I spend a good amount of time in court as an expert witness in classic car matters and I’m hoping to pass along to you some of the things that I’ve observed and learned.
Diminished value is a term that many classic car owners are not familiar with, but should be.
As it applies to classic cars, it refers to the loss in value that can take place after an accident or other mishap.
I was recently involved in a case in which the owner of a 1957 Chevrolet BelAir convertible was rear-ended at a traffic signal resulting in significant damage to the car. What made this BelAir special was that prior to the accident, it was entirely original and in concours condition. The owners stated insurance value was a very believable $100,000 because it was likely unique, or very close to it because of its originality. Repairs were estimated at $35,000 and the car was repaired, which included repainting the entire vehicle.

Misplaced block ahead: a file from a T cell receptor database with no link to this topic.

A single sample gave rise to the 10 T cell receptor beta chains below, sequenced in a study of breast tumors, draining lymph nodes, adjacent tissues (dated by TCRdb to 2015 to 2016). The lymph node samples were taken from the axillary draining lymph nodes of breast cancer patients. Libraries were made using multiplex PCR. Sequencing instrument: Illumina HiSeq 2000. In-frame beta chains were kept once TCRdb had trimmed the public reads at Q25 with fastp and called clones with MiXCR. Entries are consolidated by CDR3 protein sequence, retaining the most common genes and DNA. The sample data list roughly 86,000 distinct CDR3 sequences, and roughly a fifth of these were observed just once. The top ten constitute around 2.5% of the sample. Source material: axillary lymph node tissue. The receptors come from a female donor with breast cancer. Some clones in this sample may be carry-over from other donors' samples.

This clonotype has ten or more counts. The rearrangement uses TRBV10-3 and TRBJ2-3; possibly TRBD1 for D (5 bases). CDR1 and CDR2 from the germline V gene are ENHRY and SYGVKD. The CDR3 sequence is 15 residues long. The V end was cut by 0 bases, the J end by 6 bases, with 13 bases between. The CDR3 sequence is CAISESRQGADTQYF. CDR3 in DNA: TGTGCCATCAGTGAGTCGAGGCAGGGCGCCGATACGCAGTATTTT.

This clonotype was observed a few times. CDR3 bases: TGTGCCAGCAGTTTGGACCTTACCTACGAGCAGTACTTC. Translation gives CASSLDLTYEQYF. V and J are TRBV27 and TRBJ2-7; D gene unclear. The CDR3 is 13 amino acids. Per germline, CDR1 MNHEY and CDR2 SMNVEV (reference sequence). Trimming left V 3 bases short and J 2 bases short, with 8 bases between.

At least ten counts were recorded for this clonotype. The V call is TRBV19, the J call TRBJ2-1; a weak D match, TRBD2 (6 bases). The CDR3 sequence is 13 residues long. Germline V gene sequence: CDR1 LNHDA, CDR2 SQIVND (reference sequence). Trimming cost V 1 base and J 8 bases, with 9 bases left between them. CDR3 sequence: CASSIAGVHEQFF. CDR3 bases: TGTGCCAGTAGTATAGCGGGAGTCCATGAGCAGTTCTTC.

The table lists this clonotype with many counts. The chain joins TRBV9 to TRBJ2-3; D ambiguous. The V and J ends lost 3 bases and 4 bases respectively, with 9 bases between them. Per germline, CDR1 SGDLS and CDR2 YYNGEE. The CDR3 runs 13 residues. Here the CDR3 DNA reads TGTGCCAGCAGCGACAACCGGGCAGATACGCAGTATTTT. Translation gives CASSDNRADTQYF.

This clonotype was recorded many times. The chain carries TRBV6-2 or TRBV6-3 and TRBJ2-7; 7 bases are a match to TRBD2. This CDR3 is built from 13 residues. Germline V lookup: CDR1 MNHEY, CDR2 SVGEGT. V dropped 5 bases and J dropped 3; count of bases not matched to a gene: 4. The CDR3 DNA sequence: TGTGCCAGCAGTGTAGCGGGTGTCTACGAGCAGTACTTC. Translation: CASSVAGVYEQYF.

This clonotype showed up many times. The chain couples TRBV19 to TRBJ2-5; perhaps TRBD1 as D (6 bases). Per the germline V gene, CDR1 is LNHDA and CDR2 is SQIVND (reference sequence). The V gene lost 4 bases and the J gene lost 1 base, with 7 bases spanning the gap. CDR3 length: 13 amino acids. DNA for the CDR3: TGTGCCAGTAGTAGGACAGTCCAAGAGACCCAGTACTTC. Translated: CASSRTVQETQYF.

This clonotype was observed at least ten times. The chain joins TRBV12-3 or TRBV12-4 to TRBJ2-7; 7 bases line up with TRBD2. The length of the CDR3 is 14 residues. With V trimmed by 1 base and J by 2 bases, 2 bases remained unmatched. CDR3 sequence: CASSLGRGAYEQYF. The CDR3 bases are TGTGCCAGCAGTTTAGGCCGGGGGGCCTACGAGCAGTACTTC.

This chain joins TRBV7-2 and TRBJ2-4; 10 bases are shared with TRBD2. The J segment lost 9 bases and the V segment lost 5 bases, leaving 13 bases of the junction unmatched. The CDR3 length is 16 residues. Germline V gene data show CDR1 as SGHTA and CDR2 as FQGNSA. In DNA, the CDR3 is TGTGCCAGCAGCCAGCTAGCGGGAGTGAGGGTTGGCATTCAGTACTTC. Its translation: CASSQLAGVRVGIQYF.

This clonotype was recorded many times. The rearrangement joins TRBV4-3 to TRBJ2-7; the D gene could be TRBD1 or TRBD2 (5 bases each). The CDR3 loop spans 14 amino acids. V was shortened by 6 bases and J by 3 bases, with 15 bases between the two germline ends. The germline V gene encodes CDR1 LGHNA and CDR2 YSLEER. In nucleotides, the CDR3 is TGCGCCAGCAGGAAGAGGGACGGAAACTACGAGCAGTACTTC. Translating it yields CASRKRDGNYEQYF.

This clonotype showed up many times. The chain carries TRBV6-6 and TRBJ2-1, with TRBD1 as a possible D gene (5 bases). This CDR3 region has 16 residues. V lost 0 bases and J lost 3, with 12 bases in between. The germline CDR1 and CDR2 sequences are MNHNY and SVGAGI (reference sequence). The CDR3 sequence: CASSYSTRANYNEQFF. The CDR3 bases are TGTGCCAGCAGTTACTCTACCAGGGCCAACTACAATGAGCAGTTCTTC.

Although the quality of the repair work was excellent, the owner realized that his BelAir was no longer worth $100,000, but was now worth in the range of $65,000 because there are plenty of restored 1957 BelAir convertibles on the market at any given time.
He sued the person who had hit his car, making a claim of “diminished value” in the amount of $35,000 and he won the full amount.
There are two kinds of diminished value, “actual” and “perceived.” “Actual diminished value” is generally easier to prove, because after the vehicle is sold, any reduction in the sale price as a result of the loss is the “actual diminished value.”
“Perceived diminished value” is a bit more difficult to prove because it is the equivalent of saying “I think this is how much less my car is worth as a result of the loss.” It’s up to you to prove that the amount of your claim is accurate. With a competent attorney and appraiser, this is generally not a barrier to a successful outcome.